Way down yonder in New Orleans is where I thought I was for most of the night in the Blues Kitchen eating gumbo, cornbread, pumpkin pie and everything else that was on Elvis Presley’s last supper wish list, writes Michael Holland.

Myself and Janet were there to celebrate Thanksgiving in this American diner, without a clue what Thanksgiving was or how we should be celebrating it. Fortunately for us there was a fixed menu with a fixed price, so we didn’t have to trouble ourselves too much other than to say to a wonderful procession of cheerful serving staff, ‘Bring it on! And bring it on they did.

Who knew that gumbo was a delicious stew of tender meat in gravy, with okra and rice involved, or that the cornbread that we’ve heard Americans talk about in films for years is just like the cake they used to hand out for school dinners. However, in Blues Kitchen they liven the cornbread up with a little jalapeño, which I thought was a stroke of genius. It was that small addition that exposed Janet as someone who can’t handle a little bit of chilli. Through weeping eyes she asked the waiter ‘Can I have the recipe, please, but without the hot stuff included…!’

We were both impressed with that opening number. And equally impressed with our wines. I opted for a nice, full-bodied Malbec, while my dining companion had a sauvignon blanc. ‘Ooh, that’s nice,’ she said.

As we chatted about old friends, work and all that stuff, murals of John Lee Hooker, James Brown, Leadbelly and other old Blues legends looked down upon us. Returning the look I noticed that most of the tables had Reserved signs on them. A big night was planned. A band warmed up and quite quickly the place began filling up with young people who may not even know who these Blues maestros were but appeared to like their music playing through the sound system.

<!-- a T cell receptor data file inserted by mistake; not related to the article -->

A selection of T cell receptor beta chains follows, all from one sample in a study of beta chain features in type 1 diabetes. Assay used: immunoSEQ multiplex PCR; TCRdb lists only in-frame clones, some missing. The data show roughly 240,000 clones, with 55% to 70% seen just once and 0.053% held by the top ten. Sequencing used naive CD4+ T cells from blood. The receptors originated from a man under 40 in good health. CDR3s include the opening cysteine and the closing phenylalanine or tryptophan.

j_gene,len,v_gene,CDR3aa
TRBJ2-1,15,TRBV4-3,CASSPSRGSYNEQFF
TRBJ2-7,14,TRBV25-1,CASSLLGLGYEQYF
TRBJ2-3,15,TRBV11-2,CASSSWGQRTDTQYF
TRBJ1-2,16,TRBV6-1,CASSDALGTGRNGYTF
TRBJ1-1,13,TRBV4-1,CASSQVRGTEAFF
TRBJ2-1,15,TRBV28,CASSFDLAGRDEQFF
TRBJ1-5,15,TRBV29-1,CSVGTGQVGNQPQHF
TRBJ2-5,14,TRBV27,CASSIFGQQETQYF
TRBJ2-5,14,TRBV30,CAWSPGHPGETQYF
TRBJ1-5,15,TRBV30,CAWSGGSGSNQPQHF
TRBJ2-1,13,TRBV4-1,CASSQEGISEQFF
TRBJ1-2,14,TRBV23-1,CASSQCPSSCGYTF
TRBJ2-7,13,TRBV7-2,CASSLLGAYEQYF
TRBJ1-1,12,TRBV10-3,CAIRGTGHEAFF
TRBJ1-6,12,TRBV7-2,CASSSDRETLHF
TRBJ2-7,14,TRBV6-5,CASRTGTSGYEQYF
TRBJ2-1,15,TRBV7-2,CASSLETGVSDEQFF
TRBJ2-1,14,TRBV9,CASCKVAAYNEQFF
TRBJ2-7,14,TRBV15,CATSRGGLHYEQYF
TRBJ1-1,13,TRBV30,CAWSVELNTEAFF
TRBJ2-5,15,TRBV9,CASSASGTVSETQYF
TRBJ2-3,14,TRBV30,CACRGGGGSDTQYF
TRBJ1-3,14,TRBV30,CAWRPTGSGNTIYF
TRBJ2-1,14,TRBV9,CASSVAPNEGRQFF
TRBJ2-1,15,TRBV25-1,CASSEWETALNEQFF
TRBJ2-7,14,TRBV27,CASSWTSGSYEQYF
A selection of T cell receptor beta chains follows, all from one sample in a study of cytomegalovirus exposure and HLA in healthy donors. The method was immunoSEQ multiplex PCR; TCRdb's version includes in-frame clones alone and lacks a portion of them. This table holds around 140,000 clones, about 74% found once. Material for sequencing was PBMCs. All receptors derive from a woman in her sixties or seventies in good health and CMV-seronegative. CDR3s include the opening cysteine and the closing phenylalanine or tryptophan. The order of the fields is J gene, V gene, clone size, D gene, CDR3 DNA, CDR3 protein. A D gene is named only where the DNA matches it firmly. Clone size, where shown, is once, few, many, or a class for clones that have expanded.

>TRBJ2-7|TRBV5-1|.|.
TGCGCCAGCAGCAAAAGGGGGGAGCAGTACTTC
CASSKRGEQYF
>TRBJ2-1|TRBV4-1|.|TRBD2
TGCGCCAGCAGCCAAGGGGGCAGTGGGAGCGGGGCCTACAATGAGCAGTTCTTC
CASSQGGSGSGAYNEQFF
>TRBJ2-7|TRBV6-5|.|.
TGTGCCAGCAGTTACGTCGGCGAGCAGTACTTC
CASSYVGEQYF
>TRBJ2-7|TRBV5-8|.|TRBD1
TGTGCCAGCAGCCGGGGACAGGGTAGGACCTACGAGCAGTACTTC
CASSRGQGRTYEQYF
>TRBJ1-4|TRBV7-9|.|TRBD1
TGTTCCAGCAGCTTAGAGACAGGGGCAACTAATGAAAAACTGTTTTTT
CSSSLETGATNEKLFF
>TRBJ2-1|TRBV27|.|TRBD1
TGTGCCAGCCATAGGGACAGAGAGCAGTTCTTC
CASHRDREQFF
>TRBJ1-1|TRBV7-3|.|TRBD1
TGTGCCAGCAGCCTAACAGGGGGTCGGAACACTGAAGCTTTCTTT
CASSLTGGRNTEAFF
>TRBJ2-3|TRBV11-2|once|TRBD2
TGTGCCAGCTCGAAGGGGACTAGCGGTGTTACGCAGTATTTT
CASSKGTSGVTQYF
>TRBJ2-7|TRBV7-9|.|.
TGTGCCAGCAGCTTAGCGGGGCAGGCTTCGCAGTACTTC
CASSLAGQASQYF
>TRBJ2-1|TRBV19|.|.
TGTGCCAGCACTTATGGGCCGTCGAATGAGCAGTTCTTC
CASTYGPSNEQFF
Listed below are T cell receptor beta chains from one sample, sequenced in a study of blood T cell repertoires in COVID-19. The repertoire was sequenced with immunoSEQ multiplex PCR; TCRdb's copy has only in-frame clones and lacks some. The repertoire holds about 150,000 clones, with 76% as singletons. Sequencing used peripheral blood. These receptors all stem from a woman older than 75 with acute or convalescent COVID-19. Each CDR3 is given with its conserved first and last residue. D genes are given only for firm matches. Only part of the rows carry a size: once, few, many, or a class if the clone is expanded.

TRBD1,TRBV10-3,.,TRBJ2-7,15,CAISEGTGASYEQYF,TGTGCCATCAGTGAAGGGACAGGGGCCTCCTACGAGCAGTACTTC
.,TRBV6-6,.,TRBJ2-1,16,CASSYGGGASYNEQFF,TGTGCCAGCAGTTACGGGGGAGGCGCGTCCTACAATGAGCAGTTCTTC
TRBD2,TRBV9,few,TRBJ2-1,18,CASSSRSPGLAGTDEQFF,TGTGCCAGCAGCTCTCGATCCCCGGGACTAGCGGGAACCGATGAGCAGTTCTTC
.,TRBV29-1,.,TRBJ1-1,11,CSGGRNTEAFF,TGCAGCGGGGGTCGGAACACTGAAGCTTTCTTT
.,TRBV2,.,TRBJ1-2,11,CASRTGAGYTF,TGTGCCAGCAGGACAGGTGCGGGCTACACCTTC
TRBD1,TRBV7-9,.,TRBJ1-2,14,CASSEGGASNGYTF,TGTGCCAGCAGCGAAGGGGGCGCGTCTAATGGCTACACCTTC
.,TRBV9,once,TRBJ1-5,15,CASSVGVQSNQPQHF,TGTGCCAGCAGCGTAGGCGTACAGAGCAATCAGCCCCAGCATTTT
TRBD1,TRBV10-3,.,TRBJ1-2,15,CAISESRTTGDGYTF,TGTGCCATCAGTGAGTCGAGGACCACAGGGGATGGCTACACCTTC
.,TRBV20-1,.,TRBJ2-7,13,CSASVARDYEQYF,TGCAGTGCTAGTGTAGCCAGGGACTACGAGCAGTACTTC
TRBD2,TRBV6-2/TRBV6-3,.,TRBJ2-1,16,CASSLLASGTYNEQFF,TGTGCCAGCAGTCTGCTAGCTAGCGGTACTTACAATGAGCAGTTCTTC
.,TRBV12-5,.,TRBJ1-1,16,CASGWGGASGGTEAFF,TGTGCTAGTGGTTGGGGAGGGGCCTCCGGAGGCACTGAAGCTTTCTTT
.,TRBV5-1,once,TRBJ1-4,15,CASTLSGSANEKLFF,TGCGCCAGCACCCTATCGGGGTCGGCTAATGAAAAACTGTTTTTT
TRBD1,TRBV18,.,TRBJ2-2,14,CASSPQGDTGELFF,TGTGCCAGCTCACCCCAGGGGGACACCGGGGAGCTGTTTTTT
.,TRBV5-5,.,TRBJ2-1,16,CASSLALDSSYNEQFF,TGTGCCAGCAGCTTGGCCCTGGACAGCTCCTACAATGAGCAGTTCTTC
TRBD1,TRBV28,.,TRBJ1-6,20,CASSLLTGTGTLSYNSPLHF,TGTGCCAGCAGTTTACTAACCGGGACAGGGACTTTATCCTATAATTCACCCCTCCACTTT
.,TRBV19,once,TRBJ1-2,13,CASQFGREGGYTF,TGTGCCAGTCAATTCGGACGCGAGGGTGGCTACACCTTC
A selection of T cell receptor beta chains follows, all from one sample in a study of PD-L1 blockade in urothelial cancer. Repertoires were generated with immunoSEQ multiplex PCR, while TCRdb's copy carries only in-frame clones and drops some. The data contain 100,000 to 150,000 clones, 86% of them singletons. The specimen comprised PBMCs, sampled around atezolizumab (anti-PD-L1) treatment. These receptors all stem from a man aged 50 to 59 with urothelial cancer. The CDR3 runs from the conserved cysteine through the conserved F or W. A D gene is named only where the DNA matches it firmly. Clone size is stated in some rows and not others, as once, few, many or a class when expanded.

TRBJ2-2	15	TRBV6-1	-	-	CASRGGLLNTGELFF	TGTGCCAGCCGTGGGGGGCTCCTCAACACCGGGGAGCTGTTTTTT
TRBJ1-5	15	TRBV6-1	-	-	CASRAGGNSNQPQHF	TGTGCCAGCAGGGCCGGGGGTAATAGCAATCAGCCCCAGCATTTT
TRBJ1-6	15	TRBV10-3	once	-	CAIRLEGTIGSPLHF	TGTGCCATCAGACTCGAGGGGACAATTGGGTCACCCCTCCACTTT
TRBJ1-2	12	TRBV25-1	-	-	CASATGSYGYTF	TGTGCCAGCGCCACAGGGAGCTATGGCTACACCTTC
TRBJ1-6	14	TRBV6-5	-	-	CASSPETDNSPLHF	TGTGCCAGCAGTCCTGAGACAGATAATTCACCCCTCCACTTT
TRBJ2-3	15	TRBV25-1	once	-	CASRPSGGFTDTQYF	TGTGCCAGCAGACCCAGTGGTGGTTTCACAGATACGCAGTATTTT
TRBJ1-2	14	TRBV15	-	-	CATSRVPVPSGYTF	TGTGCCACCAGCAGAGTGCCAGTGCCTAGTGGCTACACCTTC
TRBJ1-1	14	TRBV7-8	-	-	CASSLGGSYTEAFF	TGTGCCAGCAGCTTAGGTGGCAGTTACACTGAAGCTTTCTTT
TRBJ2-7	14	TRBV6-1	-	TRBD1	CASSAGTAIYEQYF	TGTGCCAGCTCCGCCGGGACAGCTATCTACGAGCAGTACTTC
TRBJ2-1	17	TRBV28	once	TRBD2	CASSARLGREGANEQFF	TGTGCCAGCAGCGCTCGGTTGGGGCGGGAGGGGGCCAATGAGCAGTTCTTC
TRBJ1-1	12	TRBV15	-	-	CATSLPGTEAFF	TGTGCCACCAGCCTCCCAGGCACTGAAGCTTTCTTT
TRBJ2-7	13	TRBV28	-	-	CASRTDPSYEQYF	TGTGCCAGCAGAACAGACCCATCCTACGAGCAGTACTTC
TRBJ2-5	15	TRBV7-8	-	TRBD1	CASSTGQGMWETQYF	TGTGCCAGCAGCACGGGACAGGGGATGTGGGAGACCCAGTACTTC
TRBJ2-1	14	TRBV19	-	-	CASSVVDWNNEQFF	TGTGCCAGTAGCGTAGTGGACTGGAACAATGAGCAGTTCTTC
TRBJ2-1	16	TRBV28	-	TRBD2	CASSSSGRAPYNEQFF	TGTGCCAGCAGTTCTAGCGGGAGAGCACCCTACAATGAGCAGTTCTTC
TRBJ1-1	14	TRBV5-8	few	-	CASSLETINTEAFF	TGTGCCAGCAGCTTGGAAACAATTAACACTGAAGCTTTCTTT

All of a sudden there was a flurry of staff with plates and cutlery, and a large sharing platter of food appeared between us.  Wow! That was a lot of food. And a lot of it was unknown to our English eyes, but with the menu and our taste buds we eventually worked out what it was we were eating. The deep-fried turkey was nice and juicy, the mac & cheese seemed out of place, the stuffing worked, as did the cranberry jelly, but the crispy onions were not something we thought we would order again. – Too crispy and not oniony enough. But we both thought the green bean dish was exceptionally nice. Overall, this was a night for friends to gather round tables full of food and drink to catch up and give thanks to being young and in Brixton. And that is a winning combination because the Blues Kitchen was full of young people having a good time. What’s not to like?

After doing our best to work our way through this platter the point came when we could not carry on. Plus, there was a dessert to deal with…

Another glass of wine each was called on, a few more Blues and R&B tracks played out, and two Pumpkin Pies landed, loaded up with mini marshmallows. Janet steamed in, with a yelp of, ‘I’ve never had pumpkin before,’ and quickly finished if off before declaring pumpkin a winner.

This was the food of the American heartland rather than the east and west coasts where they count the calories of air. This was traditional food.  I don’t know how close it was to that first dinner of Thanksgiving when the Pilgrims sat round a table and felt good about their new life, but it was good enough for us.

I had some of that lovely turkey boxed up for a carry out, so I can once more give thanks to turkey and the Blues, and think of that Mayflower crew who, like Janet and myself, came from Rotherhithe.

Blues Kitchen, 40 Acre Lane, Brixton, SW2 5SP

www.blueskitchen.com – 020 7274 0591

Mon-Thur 5:00pm-12:00am; Fri 5:00pm-2:30am; Sat 10:00am-3:00am; Sun 10:00am-10:30pm

TFood 3 Stars

Value 3 Stars

Ambience 4.5 Stars

Disabled Access Yes

Disabled Toilet Yes

Booking No

Photos: Justin De Souza